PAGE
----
Three coach companies transport passengers between the city and Keflavík. I used Flybus. It has its city terminus at BSÍ, close to the city centre. The other bus services use different city termini. The bus cost me £20 for a single ticket. The journey takes about 50 minutes.

I had an Airbnb apartment for 5 nights, in a suburb close to the city centre - I like to be somewhere quiet. It cost £101 per night. With two bedrooms, it was large for my needs and gave me plenty space. It came with a selection of bikes to use, and so I had little need for public transport in the city.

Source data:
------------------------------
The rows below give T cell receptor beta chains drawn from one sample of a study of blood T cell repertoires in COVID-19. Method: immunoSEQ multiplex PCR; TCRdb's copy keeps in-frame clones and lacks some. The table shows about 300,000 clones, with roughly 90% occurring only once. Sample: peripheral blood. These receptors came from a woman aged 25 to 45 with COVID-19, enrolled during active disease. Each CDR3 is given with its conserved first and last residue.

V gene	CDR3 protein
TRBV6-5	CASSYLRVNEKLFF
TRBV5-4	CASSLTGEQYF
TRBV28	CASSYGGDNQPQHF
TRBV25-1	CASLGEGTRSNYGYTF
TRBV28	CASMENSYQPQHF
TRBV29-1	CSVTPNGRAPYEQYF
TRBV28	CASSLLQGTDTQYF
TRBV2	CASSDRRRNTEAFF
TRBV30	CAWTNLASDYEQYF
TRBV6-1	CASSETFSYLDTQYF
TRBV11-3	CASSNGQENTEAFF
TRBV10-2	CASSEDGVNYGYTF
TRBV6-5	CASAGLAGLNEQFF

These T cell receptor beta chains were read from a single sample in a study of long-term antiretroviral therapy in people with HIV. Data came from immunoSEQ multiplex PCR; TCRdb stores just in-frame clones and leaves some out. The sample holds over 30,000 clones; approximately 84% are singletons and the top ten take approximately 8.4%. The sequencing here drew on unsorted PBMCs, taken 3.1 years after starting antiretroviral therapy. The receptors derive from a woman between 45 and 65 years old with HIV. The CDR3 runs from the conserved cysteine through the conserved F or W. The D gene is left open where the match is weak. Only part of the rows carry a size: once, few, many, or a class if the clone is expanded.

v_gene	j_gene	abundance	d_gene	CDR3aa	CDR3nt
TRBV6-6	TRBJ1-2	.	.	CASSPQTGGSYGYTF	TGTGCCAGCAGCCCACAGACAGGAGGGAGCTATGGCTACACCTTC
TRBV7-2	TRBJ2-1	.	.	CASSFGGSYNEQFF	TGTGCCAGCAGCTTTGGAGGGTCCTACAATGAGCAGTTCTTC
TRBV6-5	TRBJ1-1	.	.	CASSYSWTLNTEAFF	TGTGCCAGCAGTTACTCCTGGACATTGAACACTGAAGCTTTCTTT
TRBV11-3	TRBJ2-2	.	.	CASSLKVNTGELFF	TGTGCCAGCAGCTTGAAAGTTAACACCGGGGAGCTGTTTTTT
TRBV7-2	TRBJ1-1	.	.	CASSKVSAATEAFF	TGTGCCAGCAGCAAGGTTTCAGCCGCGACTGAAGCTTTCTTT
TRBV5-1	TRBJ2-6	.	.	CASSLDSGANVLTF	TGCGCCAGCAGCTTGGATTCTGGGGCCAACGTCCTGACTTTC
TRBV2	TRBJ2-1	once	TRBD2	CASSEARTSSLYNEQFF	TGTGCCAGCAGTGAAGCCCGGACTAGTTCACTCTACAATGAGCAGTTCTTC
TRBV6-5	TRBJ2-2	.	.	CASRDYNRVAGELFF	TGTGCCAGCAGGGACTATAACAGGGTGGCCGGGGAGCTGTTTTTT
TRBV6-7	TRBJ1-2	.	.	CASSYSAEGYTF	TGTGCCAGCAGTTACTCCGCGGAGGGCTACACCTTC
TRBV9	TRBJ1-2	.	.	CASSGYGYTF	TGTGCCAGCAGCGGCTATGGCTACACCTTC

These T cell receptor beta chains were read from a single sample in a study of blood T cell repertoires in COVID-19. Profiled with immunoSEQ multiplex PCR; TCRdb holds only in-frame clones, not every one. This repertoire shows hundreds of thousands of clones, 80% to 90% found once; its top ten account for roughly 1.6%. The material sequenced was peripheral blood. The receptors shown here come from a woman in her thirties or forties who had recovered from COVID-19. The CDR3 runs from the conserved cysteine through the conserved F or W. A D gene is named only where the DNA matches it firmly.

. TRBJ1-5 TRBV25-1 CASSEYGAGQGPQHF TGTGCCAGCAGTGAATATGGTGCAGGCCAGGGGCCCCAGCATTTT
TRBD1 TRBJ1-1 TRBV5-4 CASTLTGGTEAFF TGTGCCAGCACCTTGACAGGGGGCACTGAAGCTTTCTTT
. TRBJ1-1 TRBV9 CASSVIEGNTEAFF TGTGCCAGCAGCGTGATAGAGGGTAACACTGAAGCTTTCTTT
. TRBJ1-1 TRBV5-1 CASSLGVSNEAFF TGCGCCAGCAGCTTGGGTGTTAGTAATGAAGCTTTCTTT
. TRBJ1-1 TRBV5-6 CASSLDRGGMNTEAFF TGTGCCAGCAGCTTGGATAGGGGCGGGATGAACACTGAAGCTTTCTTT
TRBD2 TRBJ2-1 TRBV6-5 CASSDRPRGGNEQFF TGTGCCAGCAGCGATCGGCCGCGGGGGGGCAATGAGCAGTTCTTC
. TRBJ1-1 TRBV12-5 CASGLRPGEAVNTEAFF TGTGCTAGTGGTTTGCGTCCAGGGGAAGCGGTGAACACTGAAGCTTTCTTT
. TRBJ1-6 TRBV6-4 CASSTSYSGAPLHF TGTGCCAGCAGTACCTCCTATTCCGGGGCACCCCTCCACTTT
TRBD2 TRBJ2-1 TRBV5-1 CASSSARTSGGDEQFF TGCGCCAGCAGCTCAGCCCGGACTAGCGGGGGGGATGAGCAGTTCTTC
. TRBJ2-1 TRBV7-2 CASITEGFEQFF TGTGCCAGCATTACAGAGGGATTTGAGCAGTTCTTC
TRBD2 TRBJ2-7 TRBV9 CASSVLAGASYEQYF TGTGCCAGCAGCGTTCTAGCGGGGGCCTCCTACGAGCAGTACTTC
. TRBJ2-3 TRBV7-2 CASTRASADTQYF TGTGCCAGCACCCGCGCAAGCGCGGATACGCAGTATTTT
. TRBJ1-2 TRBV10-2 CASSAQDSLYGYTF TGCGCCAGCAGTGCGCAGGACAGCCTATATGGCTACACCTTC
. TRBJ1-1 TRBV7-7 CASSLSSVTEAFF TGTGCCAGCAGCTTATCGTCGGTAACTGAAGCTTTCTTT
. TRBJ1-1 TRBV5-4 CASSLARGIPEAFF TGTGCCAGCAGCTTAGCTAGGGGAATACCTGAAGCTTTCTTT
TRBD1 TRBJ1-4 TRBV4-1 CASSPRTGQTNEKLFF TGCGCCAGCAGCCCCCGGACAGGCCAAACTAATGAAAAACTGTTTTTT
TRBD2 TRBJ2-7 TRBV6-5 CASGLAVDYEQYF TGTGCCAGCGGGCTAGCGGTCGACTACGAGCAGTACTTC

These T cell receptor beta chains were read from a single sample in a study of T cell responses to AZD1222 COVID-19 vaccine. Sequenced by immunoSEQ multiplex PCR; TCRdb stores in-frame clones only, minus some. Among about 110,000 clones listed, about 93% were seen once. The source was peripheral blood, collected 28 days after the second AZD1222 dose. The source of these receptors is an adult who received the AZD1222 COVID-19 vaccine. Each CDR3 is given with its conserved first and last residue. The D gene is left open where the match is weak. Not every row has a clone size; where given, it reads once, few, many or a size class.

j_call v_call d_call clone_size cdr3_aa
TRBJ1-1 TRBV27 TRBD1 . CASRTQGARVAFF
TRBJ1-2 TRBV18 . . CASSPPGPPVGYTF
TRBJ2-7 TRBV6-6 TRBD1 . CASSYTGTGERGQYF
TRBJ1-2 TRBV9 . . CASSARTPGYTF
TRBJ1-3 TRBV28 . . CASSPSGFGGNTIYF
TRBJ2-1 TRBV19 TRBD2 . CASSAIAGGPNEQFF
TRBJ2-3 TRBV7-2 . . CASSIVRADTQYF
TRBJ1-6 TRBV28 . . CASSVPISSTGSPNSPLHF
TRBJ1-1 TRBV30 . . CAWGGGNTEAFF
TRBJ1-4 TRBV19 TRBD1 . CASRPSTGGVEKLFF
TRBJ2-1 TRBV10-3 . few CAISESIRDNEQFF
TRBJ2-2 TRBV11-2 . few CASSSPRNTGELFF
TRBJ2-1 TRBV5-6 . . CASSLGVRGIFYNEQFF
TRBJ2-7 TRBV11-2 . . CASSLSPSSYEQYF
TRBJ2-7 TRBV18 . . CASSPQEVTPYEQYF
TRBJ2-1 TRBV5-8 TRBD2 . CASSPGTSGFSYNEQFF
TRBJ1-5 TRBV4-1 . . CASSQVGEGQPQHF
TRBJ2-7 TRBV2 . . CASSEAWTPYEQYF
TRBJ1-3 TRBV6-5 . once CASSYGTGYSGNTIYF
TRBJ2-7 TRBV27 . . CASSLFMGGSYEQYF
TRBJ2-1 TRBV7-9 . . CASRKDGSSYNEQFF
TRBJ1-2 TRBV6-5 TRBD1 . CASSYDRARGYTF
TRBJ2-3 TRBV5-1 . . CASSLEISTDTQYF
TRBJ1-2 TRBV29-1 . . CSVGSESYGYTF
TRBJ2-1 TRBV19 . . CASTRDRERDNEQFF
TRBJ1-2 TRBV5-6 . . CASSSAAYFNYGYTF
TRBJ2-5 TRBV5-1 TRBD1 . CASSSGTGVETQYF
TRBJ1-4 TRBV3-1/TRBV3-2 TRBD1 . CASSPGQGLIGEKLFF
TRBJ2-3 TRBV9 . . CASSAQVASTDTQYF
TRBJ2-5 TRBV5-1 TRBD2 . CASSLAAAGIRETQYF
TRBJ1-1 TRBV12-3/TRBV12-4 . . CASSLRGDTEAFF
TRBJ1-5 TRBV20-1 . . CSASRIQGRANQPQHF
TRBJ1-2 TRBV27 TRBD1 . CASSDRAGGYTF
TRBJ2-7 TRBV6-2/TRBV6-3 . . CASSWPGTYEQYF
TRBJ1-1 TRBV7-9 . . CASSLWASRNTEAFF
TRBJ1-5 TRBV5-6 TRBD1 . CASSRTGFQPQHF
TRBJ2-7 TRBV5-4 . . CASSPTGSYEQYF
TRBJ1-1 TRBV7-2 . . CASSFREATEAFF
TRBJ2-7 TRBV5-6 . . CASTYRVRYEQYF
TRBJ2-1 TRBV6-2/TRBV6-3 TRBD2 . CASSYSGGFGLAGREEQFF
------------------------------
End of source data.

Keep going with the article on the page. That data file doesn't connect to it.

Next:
On my last night I stayed in an airport hotel - B&B Hotel - because I had a 9am departure. It was ideal. The cost was £144 for - bed and breakfast. They start breakfast at 4am which is great if you have an early departure.

06:00

06:00

It is a few kilometres from the terminal, on the former US Air Force base. The hotel operates a shuttle but I had my rented car to get me to the airport.

B&B Hotel

B&B Hotel

I rented a car for 3 days from Sadcars. I did that in spite of quite a few negative reviews on social media. I like their concept of using older cars and offering lower prices as a result. My Hyundai i20 was fine for what I needed. It had 169,000 km on the clock, and occasionally its age showed, but 99% of the time I was very happy.

Sadcars has an airport depot and one in the city. They only charged 5,000 ISK (£31/€35) extra to drop the car at a different location. Only…

Sadcars' Sadcar

Sadcars' Sadcar